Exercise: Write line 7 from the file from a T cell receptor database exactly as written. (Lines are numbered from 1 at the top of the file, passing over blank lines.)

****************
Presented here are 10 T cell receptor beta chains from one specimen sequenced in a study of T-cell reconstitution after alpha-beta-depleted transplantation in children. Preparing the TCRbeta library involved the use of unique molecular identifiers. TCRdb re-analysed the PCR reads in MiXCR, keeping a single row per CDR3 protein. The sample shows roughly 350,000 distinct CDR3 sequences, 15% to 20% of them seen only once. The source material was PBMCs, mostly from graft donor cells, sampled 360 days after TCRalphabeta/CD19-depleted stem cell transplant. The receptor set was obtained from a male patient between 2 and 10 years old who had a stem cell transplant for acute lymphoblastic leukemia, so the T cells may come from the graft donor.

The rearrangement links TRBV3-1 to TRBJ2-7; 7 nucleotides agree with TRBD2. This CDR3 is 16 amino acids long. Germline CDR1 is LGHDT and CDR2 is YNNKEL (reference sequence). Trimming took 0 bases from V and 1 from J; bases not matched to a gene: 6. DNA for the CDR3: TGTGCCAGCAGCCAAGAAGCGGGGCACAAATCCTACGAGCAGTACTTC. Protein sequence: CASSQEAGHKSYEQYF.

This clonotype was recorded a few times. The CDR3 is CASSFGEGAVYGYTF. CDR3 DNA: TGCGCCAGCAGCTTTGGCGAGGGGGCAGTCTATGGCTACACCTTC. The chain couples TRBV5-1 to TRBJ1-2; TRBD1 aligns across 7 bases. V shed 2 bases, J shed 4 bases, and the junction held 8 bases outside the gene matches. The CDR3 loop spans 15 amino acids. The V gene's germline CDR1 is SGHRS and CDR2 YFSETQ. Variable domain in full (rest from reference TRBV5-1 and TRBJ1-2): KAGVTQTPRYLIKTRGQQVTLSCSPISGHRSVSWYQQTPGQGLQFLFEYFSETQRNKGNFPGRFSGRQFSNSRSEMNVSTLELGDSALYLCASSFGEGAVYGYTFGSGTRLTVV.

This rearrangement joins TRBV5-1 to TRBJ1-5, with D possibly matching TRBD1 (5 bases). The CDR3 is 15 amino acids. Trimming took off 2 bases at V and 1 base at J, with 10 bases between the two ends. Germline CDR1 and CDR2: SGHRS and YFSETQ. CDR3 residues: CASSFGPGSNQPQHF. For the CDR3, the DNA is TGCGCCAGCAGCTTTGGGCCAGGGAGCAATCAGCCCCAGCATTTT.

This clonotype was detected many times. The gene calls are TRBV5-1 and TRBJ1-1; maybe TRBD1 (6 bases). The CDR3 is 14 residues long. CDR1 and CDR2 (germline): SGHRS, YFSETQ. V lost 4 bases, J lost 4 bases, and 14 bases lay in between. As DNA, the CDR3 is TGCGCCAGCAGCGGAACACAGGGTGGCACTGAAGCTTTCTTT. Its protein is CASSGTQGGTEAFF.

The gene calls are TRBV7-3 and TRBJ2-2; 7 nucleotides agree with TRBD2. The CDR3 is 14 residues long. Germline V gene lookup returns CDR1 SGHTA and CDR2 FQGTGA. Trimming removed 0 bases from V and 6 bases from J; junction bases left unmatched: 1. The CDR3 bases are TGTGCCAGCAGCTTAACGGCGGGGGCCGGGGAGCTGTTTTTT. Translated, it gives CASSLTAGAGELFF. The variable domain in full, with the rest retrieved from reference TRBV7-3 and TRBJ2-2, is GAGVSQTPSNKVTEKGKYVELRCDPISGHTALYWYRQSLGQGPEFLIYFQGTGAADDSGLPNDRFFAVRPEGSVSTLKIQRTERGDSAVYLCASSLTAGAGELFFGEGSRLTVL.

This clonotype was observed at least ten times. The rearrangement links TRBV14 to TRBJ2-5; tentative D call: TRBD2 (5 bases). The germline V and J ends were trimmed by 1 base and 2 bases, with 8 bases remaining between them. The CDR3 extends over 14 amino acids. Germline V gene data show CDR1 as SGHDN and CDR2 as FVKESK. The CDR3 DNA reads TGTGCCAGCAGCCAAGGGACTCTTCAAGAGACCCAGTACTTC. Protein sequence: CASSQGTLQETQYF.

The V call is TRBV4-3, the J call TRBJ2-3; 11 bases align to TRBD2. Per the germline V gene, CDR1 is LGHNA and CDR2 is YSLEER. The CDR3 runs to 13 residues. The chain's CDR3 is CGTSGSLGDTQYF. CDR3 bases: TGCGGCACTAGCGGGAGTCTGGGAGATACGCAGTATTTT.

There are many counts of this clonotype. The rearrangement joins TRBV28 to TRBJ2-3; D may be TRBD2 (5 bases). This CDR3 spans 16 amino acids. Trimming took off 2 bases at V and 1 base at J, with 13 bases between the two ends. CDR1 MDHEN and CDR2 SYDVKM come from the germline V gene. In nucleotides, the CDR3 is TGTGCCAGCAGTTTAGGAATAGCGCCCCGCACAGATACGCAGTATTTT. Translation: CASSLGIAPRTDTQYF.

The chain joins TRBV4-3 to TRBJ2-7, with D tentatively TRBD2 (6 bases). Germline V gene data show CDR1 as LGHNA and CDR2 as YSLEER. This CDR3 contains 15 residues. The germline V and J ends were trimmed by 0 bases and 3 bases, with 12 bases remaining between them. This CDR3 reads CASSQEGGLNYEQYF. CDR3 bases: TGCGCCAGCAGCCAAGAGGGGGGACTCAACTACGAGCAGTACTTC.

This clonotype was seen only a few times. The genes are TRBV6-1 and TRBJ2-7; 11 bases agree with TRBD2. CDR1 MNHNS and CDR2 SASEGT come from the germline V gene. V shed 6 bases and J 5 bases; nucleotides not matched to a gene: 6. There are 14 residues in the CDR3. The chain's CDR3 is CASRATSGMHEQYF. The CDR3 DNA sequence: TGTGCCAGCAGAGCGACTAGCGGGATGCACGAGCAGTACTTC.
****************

This clonotype was observed at least ten times. The rearrangement links TRBV14 to TRBJ2-5; tentative D call: TRBD2 (5 bases). The germline V and J ends were trimmed by 1 base and 2 bases, with 8 bases remaining between them. The CDR3 extends over 14 amino acids. Germline V gene data show CDR1 as SGHDN and CDR2 as FVKESK. The CDR3 DNA reads TGTGCCAGCAGCCAAGGGACTCTTCAAGAGACCCAGTACTTC. Protein sequence: CASSQGTLQETQYF.